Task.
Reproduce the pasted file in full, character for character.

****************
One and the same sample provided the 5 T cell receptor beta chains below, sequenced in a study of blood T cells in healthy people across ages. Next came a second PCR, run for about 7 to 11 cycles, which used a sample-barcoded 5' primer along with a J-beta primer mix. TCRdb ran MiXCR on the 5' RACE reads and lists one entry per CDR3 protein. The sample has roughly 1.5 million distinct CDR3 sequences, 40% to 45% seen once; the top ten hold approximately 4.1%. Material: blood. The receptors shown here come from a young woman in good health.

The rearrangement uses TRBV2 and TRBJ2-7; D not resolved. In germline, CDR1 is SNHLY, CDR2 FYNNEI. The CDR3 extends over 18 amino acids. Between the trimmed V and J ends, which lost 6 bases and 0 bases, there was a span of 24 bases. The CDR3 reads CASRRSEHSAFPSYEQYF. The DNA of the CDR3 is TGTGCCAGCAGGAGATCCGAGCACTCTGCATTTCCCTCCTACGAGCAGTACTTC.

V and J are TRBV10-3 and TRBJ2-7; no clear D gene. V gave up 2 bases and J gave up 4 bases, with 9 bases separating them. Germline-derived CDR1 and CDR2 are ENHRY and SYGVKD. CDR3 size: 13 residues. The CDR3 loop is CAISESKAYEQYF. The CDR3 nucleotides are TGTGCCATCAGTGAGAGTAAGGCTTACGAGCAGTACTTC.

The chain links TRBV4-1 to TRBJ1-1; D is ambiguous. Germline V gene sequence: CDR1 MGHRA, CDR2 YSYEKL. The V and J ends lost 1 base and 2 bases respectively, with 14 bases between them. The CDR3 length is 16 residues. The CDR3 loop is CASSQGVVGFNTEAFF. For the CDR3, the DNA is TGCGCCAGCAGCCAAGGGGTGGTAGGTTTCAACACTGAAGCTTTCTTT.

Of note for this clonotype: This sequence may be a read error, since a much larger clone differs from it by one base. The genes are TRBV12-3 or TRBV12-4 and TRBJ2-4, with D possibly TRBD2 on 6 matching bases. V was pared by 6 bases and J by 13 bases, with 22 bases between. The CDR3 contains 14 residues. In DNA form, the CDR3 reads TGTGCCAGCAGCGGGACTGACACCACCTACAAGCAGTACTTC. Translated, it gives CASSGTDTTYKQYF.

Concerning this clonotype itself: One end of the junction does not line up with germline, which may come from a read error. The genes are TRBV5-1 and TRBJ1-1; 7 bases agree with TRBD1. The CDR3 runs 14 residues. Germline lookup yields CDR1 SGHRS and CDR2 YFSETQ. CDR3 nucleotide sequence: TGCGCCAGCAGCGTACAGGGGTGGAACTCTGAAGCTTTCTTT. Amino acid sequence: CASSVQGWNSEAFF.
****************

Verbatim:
One and the same sample provided the 5 T cell receptor beta chains below, sequenced in a study of blood T cells in healthy people across ages. Next came a second PCR, run for about 7 to 11 cycles, which used a sample-barcoded 5' primer along with a J-beta primer mix. TCRdb ran MiXCR on the 5' RACE reads and lists one entry per CDR3 protein. The sample has roughly 1.5 million distinct CDR3 sequences, 40% to 45% seen once; the top ten hold approximately 4.1%. Material: blood. The receptors shown here come from a young woman in good health.

The rearrangement uses TRBV2 and TRBJ2-7; D not resolved. In germline, CDR1 is SNHLY, CDR2 FYNNEI. The CDR3 extends over 18 amino acids. Between the trimmed V and J ends, which lost 6 bases and 0 bases, there was a span of 24 bases. The CDR3 reads CASRRSEHSAFPSYEQYF. The DNA of the CDR3 is TGTGCCAGCAGGAGATCCGAGCACTCTGCATTTCCCTCCTACGAGCAGTACTTC.

V and J are TRBV10-3 and TRBJ2-7; no clear D gene. V gave up 2 bases and J gave up 4 bases, with 9 bases separating them. Germline-derived CDR1 and CDR2 are ENHRY and SYGVKD. CDR3 size: 13 residues. The CDR3 loop is CAISESKAYEQYF. The CDR3 nucleotides are TGTGCCATCAGTGAGAGTAAGGCTTACGAGCAGTACTTC.

The chain links TRBV4-1 to TRBJ1-1; D is ambiguous. Germline V gene sequence: CDR1 MGHRA, CDR2 YSYEKL. The V and J ends lost 1 base and 2 bases respectively, with 14 bases between them. The CDR3 length is 16 residues. The CDR3 loop is CASSQGVVGFNTEAFF. For the CDR3, the DNA is TGCGCCAGCAGCCAAGGGGTGGTAGGTTTCAACACTGAAGCTTTCTTT.

Of note for this clonotype: This sequence may be a read error, since a much larger clone differs from it by one base. The genes are TRBV12-3 or TRBV12-4 and TRBJ2-4, with D possibly TRBD2 on 6 matching bases. V was pared by 6 bases and J by 13 bases, with 22 bases between. The CDR3 contains 14 residues. In DNA form, the CDR3 reads TGTGCCAGCAGCGGGACTGACACCACCTACAAGCAGTACTTC. Translated, it gives CASSGTDTTYKQYF.

Concerning this clonotype itself: One end of the junction does not line up with germline, which may come from a read error. The genes are TRBV5-1 and TRBJ1-1; 7 bases agree with TRBD1. The CDR3 runs 14 residues. Germline lookup yields CDR1 SGHRS and CDR2 YFSETQ. CDR3 nucleotide sequence: TGCGCCAGCAGCGTACAGGGGTGGAACTCTGAAGCTTTCTTT. Amino acid sequence: CASSVQGWNSEAFF.